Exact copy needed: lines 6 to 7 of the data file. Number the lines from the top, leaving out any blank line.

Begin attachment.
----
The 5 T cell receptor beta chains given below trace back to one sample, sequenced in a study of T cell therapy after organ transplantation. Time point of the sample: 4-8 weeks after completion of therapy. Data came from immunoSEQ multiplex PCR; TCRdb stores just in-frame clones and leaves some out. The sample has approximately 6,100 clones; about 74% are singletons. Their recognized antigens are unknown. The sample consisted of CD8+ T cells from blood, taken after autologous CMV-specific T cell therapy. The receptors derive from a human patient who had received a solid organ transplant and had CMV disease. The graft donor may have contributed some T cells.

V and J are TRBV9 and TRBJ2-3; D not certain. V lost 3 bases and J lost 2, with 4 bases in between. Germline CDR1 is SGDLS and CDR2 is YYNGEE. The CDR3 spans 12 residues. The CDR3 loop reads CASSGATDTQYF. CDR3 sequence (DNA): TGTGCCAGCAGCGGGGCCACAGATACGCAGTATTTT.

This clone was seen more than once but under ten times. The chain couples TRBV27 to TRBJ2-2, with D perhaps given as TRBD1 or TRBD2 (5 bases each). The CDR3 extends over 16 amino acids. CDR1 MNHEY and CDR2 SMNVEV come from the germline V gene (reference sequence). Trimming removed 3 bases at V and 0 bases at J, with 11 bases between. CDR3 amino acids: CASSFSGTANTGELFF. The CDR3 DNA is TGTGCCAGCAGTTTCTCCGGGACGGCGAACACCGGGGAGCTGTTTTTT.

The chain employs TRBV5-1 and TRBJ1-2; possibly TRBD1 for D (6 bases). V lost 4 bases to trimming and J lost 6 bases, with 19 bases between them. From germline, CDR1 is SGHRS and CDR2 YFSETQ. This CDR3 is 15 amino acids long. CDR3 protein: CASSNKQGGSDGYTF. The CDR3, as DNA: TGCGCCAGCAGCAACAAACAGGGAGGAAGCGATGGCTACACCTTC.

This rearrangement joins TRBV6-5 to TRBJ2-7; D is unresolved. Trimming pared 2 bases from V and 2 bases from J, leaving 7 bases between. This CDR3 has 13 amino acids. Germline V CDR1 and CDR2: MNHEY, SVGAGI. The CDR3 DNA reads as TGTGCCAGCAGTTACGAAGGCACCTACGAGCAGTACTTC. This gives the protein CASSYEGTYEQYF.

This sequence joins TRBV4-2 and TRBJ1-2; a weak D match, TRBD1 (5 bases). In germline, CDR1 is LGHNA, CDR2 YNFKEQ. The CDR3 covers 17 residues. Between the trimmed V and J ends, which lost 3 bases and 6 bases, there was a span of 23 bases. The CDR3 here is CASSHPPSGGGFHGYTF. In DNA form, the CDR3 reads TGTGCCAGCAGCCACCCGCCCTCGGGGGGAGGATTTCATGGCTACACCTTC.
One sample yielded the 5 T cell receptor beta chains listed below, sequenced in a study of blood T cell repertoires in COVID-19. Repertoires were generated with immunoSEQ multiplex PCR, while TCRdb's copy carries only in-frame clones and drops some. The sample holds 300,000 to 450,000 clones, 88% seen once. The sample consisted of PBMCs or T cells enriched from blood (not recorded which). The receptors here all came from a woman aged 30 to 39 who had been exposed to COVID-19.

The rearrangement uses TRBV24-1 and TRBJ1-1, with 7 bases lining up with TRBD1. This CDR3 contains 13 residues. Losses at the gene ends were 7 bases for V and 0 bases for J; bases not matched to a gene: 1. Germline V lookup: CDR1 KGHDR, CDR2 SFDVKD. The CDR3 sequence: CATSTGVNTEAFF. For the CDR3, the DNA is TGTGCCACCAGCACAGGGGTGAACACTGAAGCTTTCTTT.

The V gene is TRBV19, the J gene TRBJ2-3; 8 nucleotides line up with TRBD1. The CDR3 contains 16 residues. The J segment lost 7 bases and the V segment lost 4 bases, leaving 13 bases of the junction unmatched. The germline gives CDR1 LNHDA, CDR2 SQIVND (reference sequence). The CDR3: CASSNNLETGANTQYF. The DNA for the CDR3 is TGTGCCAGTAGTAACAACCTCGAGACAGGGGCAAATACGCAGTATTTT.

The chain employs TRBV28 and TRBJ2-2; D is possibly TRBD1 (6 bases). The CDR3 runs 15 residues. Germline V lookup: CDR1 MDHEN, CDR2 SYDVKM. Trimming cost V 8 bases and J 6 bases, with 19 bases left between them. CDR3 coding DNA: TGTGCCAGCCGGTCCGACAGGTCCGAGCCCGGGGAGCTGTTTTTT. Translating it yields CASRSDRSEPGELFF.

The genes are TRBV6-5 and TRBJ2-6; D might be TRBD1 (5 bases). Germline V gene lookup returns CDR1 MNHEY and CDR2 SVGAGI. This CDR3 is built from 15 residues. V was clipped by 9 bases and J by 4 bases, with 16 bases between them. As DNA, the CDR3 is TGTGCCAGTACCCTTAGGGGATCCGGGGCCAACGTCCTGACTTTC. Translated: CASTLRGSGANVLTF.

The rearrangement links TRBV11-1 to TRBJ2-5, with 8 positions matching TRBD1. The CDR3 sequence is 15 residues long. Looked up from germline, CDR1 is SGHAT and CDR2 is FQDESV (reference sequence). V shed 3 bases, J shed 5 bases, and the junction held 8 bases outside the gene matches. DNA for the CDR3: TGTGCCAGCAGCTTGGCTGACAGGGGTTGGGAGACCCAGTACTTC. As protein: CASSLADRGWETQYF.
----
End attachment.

This sequence joins TRBV4-2 and TRBJ1-2; a weak D match, TRBD1 (5 bases). In germline, CDR1 is LGHNA, CDR2 YNFKEQ. The CDR3 covers 17 residues. Between the trimmed V and J ends, which lost 3 bases and 6 bases, there was a span of 23 bases. The CDR3 here is CASSHPPSGGGFHGYTF. In DNA form, the CDR3 reads TGTGCCAGCAGCCACCCGCCCTCGGGGGGAGGATTTCATGGCTACACCTTC.
One sample yielded the 5 T cell receptor beta chains listed below, sequenced in a study of blood T cell repertoires in COVID-19. Repertoires were generated with immunoSEQ multiplex PCR, while TCRdb's copy carries only in-frame clones and drops some. The sample holds 300,000 to 450,000 clones, 88% seen once. The sample consisted of PBMCs or T cells enriched from blood (not recorded which). The receptors here all came from a woman aged 30 to 39 who had been exposed to COVID-19.